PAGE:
Yes, the dosage of Symbicort will definitely be greater than the dosage for Breo. However, dosages aren't equivalent from drug to drug, so I'm not entirely sure what your pulmonologist might have been referring to.
Both Breo and Symbicort are combination inhalers. They each contain an inhaled corticosteroid (or ICS, an anti-inflammatory) and a long-acting beta agonist (or LABA, a drug that causes your airways to widen). The drug strengths are always written with the ICS first, then a slash, then the LABA (for example, 100/25). Here's a look at what each product contains:
Breo (per inhalation) 100/25 or 200/25
ICS: fluticasone furoate, 100 mcg or 200 mcg (mcg = micrograms)
LABA: vilanterol, 25 mcg
Symbicort (per inhalation) 80/4.5 or 160/4.5
ICS: budesonide, 80 mcg or 160 mcg
LABA: formoterol, 4.5 mcg
Both ICSs and both LABAs work the same way in the body, but they differ in potency and duration of action.
Key Terms Sidebar!
Potency is a way to compare drugs based on the amount of drug needed to produce a certain clinical effect. For example, the drugs Lipitor and Crestor both work the same way to lower cholesterol levels; however, lowering cholesterol by 20% might require 10-20 mg of Lipitor, but only 5-10 mg of Crestor. We would say that Crestor is more potent than Lipitor, because less drug is required to produce the same effect.
Duration of action, as you'd expect, is the amount of time the drug exerts its clinical effects. Drugs with longer durations of action work for more time and need to be taken less often. Drugs with shorter durations of action work for less time and need to be taken more often.
Breo vs Symbicort
Breo comes in two strength combos, 100/25 and 200/25. Breo is dosed at one inhalation per day, so the 200/50 dose you referred to in your question could only be achieved with two inhalations, and that'd be too high of a dose. Both drugs in Breo are very long acting, and continue to work for 24 hours. Because of this, multiple doses of Breo would risk an overdose of the LABA component, which can cause cardiovascular side effects like heart palpitations and dizziness.
Symbicort also comes in two strength combos, 80/4.5 and 160/4.5. The two drugs found in Symbicort, however, have a lower potency and shorter duration of action than the two in Breo. As a result, and as you mentioned, Symbicort needs to be dosed at two inhalations twice a day to produce a similar level of control as one inhalation once a day with Breo.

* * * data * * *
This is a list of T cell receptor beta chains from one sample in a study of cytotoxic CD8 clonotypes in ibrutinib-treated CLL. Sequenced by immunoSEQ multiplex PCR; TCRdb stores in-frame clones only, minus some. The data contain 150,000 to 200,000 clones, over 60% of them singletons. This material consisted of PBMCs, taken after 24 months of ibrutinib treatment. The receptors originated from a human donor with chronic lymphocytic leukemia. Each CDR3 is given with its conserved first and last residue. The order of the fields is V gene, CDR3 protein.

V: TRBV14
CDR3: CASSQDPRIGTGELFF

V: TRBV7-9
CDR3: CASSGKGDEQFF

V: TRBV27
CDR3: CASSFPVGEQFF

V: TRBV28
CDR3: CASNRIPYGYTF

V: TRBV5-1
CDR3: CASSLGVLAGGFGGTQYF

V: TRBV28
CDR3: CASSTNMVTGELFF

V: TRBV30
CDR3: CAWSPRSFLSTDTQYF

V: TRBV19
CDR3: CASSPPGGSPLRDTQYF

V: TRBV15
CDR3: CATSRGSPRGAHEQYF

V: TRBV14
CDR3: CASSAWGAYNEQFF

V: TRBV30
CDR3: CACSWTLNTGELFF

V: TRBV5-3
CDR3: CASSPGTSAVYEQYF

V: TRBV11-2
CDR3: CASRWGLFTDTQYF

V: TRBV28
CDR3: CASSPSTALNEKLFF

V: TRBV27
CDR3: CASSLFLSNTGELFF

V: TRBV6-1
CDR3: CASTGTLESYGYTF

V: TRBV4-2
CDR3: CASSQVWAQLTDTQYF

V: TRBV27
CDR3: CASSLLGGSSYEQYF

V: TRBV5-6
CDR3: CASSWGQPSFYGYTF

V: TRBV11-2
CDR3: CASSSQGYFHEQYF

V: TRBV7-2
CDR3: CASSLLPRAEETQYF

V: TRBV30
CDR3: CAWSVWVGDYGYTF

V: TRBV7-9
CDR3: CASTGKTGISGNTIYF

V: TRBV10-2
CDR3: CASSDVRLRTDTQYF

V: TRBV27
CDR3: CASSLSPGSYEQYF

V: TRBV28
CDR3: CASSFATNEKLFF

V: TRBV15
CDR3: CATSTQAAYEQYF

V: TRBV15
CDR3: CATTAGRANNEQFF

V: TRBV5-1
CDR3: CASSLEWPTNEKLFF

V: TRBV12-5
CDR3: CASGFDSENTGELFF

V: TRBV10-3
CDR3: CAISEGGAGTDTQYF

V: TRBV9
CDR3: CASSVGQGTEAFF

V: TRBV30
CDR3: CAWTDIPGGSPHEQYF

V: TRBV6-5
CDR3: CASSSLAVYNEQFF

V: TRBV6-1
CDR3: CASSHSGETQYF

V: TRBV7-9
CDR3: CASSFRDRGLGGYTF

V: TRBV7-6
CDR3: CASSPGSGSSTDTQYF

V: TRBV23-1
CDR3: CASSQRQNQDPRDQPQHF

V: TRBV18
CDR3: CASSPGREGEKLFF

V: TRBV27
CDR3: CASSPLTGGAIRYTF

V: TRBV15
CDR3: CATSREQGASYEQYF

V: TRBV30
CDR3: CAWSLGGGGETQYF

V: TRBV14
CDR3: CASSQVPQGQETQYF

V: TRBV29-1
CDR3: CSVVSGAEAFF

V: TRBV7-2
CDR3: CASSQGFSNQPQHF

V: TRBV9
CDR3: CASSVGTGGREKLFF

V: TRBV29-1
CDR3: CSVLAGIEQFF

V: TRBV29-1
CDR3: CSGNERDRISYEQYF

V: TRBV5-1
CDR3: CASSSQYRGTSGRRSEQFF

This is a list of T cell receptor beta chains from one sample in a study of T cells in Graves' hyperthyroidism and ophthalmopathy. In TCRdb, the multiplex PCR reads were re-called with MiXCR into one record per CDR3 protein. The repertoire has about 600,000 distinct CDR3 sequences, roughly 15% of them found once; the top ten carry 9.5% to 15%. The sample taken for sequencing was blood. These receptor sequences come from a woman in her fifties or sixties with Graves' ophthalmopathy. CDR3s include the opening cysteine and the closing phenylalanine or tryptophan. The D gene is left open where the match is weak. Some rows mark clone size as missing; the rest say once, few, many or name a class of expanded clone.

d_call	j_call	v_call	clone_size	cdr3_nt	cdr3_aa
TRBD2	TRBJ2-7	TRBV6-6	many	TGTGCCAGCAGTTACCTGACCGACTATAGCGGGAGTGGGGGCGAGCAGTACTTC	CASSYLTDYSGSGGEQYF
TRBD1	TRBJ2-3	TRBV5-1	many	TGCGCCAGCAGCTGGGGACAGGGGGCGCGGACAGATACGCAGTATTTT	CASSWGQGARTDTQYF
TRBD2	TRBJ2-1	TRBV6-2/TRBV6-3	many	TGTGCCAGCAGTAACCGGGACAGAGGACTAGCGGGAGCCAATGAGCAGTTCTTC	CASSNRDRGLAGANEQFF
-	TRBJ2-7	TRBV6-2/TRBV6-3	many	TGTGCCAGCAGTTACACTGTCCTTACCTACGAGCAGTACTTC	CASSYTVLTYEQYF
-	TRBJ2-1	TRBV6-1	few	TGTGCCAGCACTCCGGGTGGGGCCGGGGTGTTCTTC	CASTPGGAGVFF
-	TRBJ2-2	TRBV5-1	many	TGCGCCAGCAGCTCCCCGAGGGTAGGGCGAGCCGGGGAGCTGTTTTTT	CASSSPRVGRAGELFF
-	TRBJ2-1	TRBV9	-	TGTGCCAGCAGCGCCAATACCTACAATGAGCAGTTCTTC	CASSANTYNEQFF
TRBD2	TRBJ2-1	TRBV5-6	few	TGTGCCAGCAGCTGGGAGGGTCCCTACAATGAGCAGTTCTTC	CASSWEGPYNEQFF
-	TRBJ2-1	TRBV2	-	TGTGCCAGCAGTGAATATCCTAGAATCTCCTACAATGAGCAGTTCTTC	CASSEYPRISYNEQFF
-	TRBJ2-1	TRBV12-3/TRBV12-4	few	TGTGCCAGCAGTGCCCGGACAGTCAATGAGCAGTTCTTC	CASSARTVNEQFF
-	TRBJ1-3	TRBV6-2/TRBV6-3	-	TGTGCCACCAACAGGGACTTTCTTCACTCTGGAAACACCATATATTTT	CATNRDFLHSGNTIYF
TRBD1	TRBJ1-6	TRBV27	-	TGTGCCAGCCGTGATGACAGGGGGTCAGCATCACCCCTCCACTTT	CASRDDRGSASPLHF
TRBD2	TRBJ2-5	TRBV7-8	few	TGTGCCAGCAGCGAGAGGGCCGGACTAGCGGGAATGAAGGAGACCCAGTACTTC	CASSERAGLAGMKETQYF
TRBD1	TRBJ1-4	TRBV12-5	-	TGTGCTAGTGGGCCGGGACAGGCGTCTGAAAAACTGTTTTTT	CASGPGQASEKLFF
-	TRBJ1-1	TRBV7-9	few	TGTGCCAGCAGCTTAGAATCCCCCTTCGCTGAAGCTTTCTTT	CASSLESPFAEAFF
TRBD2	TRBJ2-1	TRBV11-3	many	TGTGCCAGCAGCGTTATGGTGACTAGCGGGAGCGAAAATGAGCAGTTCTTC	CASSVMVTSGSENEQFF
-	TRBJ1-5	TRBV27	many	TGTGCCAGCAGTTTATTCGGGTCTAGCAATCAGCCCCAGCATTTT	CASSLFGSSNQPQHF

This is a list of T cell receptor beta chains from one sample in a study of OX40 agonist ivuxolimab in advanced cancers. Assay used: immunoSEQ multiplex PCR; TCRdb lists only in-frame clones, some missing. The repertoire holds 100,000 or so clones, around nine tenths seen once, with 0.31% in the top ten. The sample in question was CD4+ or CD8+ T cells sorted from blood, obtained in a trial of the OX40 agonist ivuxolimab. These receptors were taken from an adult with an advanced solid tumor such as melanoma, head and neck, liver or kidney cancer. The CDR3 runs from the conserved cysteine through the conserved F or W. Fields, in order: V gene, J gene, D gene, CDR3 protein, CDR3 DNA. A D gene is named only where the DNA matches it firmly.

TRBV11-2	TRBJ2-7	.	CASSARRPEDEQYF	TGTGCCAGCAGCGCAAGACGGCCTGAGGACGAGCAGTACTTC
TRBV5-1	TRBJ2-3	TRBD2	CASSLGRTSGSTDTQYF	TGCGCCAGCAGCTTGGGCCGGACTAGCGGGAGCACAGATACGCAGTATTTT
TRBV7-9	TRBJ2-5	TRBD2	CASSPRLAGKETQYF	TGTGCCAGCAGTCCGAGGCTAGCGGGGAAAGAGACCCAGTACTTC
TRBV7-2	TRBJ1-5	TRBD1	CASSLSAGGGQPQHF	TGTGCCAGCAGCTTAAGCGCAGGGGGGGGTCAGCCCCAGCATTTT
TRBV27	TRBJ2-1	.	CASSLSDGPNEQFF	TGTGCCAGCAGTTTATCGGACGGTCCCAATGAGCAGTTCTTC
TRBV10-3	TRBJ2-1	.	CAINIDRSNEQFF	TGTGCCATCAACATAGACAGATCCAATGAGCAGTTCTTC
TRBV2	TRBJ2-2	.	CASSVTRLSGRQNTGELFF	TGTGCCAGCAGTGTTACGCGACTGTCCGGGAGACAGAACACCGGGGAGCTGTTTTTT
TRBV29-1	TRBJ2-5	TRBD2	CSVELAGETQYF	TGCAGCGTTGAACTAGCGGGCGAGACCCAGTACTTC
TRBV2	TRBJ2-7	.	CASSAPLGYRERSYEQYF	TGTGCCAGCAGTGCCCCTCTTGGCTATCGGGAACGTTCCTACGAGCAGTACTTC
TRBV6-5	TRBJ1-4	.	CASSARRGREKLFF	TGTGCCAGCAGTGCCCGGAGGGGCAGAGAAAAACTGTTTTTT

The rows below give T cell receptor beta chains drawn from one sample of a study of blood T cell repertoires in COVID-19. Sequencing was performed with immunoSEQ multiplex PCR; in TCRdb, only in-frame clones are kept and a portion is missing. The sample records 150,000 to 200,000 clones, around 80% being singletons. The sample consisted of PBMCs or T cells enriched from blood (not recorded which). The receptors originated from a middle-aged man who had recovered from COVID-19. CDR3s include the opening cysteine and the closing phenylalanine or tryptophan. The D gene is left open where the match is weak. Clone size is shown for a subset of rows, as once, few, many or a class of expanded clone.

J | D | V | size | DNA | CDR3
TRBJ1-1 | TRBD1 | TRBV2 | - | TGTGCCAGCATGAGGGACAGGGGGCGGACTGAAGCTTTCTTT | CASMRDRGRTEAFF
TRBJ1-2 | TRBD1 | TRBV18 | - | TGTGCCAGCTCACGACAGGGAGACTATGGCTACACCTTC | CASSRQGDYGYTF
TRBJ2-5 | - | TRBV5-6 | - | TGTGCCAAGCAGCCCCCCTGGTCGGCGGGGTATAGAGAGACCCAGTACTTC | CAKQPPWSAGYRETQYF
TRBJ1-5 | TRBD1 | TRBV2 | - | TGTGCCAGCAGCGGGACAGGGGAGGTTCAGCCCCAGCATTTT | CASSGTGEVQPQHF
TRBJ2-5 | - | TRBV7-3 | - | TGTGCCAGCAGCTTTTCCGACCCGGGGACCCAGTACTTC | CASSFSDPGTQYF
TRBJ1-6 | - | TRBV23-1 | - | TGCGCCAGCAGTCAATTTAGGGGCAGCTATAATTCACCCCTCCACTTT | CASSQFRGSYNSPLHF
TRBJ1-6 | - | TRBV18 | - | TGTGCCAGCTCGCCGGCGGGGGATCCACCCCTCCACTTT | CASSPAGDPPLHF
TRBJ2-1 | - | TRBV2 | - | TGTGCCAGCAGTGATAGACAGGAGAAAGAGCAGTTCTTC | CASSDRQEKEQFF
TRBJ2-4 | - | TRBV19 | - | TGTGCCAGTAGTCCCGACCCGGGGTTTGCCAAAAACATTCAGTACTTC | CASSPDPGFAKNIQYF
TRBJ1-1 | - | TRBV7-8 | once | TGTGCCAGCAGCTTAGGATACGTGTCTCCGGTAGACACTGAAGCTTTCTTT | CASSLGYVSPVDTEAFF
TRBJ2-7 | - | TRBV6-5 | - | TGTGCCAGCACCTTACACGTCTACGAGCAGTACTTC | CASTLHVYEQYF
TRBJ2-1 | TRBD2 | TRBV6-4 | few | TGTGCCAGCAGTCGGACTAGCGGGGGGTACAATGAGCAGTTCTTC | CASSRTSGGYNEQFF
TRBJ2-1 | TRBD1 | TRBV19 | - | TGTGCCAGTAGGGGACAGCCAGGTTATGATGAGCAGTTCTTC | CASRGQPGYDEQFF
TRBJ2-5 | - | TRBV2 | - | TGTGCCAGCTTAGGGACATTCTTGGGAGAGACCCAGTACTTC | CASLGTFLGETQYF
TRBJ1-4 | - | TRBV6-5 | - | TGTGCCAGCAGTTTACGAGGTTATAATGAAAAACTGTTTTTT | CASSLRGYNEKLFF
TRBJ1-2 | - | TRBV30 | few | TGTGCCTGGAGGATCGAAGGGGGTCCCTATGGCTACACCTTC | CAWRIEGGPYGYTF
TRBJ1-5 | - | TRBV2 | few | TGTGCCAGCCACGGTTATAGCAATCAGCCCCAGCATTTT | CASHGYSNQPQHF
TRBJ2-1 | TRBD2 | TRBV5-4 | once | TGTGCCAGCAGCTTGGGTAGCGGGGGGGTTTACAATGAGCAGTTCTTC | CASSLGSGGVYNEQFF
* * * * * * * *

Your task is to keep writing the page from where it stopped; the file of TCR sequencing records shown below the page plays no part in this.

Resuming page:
Dosages and Side Effects
This difference can have effects beyond just convenience. While the recommended dose of each product will have a similar clinical effect, Symbicort requires a lot more drug be taken to get there. With some drugs (inhaled steroids included), a larger dose might produce a slightly greater desired effect, but a much greater undesired, or "side" effect.
Inhaled corticosteroids, for example, suppress the local immune system along the path of the inhalation -- that is, from your mouth to your lungs. While this is exactly what we want in the lungs to control the inflammation there, this effect in the back of the mouth and throat can allow invasive microorganisms to go wild, since there are less immune cells around to check them. The more medication exposure, the greater chance you'll develop a nasty thrush infection. Rinsing and spitting after using either of these products helps reduce the amount of steroid that sits in the back of your mouth, reducing your risk of infection.
While I can't comment on the decision your pulmonologist made without more information, make sure you let them know if you're having trouble with side effects (like thrush) or with the number of doses required with Symbicort. This is especially important if you have trouble using the Symbicort inhaler. Since it is an aerosol inhaler, the dose sprays out when you actuate the device, whether you're inhaling or not. For some patients, it can be difficult to coordinate the pressing of the inhaler and the act of inhaling. This may be because of difficulties with motor control in the hands, arthritis, muscular weakness, difficulty breathing, or all of these. Regardless of the reason, the result is the risk of the full dose not being delivered.
Breo, on the other hand, is a dry-powder inhaler. When you click the device to activate the dose, the medication only comes out when you put your mouth on the device and inhale it. This allows you to prepare your dose and inhale it when you're ready. It may not seem like a big difference, but if you're affected by this issue, the dry powder inhaler can be kind of a miracle.
As always, make sure you keep your doctor aware of how you're doing with the medication, and don't be afraid to bring up problems you encounter. The point of these medications is to make life easier for people with asthma and COPD, not add to your worries.